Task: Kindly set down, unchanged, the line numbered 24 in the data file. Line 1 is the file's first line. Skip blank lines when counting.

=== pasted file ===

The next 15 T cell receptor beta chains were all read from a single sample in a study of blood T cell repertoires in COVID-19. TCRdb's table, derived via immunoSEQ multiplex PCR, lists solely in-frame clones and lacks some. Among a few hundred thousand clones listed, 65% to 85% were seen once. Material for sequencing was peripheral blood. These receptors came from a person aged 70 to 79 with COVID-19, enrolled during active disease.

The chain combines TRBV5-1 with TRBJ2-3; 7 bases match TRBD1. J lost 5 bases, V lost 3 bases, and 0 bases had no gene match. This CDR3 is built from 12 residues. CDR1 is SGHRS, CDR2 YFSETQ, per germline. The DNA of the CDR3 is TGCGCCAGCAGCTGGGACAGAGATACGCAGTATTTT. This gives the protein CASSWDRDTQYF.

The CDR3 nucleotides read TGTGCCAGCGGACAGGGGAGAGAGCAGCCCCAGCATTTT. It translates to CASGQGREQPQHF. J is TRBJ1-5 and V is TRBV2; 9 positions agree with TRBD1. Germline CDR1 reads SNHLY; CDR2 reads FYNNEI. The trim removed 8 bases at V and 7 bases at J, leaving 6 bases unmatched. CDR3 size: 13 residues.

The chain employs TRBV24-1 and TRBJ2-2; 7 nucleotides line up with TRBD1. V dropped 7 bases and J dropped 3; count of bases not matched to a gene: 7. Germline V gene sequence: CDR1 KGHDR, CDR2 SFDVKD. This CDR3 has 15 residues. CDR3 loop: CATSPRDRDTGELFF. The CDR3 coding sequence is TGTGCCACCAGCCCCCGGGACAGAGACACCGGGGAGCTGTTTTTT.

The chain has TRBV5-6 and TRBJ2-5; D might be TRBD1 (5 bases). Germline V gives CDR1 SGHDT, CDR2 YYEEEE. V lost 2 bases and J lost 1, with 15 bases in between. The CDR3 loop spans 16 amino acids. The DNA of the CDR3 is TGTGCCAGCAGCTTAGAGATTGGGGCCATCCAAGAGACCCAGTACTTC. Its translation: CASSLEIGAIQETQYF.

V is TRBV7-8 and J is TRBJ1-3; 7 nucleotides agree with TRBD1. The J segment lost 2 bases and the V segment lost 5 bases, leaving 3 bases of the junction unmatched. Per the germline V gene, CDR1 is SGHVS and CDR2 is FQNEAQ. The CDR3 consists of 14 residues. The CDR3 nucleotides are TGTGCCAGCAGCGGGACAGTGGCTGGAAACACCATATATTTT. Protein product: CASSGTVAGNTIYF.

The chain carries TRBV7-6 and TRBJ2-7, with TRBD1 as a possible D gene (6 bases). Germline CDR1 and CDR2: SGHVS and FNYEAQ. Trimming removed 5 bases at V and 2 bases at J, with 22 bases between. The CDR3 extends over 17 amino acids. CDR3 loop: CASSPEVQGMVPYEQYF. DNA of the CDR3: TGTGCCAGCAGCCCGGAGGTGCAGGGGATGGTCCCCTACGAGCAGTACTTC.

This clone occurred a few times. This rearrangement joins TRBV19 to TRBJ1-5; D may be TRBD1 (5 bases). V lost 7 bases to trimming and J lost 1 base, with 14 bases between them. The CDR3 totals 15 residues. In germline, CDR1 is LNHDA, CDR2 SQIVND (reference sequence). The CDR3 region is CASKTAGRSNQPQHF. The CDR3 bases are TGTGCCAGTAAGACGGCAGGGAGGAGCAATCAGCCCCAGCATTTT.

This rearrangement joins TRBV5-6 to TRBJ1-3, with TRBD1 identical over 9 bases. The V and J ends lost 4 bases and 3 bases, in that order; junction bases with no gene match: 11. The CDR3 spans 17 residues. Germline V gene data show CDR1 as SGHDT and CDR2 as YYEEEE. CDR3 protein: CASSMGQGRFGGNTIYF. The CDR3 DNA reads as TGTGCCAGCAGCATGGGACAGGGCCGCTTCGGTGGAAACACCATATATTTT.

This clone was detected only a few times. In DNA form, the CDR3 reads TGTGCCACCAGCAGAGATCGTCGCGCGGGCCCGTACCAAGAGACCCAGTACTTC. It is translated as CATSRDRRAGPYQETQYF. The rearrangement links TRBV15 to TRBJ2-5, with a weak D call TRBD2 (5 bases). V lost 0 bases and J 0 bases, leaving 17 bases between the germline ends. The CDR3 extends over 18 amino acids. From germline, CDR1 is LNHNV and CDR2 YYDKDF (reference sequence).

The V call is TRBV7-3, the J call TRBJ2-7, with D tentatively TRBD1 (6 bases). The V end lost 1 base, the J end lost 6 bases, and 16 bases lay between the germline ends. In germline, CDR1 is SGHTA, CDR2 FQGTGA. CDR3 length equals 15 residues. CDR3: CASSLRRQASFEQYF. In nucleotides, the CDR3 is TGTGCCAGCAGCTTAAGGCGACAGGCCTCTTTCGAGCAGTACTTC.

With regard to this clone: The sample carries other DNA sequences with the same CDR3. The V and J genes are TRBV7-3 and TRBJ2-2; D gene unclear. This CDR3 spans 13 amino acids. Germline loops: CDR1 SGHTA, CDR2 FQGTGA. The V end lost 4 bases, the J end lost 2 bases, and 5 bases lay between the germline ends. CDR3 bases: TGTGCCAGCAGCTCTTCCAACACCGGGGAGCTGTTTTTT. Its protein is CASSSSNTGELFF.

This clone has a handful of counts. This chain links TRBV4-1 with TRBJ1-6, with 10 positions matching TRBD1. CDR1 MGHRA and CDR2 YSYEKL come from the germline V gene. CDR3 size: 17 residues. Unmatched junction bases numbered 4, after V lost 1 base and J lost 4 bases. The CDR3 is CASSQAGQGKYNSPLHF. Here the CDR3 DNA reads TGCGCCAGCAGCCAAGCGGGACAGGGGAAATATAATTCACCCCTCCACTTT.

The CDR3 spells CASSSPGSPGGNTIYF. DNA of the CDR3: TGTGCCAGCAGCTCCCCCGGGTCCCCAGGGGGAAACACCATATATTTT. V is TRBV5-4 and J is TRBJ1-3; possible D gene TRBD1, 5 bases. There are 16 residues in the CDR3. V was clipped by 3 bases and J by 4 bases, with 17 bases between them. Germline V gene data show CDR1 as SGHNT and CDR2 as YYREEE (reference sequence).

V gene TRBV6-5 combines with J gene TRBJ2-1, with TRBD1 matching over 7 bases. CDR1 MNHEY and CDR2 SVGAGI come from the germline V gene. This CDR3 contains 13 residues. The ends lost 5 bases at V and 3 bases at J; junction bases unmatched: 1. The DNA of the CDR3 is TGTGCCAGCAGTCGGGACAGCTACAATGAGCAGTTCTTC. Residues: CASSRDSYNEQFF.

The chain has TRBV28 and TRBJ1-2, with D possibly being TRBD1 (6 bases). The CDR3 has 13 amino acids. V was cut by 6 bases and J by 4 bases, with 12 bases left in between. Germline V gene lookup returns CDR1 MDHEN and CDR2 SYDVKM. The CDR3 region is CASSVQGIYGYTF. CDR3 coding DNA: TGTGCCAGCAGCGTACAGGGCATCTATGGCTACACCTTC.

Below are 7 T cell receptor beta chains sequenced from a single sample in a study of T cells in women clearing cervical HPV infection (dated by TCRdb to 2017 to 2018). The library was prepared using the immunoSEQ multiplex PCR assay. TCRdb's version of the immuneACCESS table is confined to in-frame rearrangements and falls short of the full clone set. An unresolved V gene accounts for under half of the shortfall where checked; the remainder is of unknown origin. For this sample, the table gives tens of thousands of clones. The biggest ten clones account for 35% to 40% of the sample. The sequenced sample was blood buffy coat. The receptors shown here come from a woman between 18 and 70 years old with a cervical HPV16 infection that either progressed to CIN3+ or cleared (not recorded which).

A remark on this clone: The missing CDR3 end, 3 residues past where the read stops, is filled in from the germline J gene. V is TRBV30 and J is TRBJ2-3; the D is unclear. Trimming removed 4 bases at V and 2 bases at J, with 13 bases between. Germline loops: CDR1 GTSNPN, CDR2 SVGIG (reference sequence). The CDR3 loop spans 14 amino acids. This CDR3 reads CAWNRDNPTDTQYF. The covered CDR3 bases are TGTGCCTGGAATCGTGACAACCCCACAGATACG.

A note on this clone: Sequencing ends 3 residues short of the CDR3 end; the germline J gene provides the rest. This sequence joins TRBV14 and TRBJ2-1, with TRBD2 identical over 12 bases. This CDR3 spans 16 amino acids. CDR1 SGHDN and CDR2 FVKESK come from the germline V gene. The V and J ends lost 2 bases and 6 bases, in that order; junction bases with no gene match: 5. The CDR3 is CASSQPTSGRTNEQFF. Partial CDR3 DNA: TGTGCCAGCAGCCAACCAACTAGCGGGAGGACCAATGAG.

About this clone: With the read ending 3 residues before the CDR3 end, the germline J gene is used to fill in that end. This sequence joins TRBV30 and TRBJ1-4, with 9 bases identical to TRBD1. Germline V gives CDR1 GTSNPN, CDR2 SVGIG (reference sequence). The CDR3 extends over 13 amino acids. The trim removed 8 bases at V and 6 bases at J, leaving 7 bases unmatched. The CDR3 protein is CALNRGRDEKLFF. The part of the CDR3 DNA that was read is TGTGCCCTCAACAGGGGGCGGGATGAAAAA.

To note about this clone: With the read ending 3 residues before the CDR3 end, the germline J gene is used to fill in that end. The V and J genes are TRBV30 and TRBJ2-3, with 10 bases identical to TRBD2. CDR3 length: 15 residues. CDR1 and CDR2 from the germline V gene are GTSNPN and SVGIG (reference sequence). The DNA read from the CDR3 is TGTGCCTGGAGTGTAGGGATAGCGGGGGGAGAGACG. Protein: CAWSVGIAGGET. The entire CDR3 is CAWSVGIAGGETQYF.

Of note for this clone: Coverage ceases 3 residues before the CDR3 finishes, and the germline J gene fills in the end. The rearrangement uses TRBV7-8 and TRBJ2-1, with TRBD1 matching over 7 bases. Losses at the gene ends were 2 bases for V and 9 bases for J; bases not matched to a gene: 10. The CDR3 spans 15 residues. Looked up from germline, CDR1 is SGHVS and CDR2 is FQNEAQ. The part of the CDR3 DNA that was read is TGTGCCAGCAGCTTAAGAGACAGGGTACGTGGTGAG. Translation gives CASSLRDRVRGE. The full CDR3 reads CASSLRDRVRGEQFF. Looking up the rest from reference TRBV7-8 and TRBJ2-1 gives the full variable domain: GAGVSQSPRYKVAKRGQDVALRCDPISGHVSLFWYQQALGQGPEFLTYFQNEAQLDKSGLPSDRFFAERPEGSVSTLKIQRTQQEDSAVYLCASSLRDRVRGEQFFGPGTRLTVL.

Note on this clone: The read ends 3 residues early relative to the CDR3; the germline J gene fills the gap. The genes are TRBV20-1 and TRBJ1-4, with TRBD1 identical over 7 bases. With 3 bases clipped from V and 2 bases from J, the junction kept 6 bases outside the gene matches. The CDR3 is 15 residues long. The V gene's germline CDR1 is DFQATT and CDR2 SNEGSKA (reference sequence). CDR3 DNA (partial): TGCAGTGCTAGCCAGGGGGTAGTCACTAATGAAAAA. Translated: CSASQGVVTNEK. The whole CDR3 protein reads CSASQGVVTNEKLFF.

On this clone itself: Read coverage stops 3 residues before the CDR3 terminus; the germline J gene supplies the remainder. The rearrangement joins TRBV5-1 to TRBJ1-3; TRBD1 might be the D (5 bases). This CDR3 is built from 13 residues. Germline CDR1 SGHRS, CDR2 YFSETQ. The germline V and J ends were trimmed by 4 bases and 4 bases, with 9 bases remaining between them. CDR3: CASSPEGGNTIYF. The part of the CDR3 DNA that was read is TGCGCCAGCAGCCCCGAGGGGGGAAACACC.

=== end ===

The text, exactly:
On this clone itself: Read coverage stops 3 residues before the CDR3 terminus; the germline J gene supplies the remainder. The rearrangement joins TRBV5-1 to TRBJ1-3; TRBD1 might be the D (5 bases). This CDR3 is built from 13 residues. Germline CDR1 SGHRS, CDR2 YFSETQ. The germline V and J ends were trimmed by 4 bases and 4 bases, with 9 bases remaining between them. CDR3: CASSPEGGNTIYF. The part of the CDR3 DNA that was read is TGCGCCAGCAGCCCCGAGGGGGGAAACACC.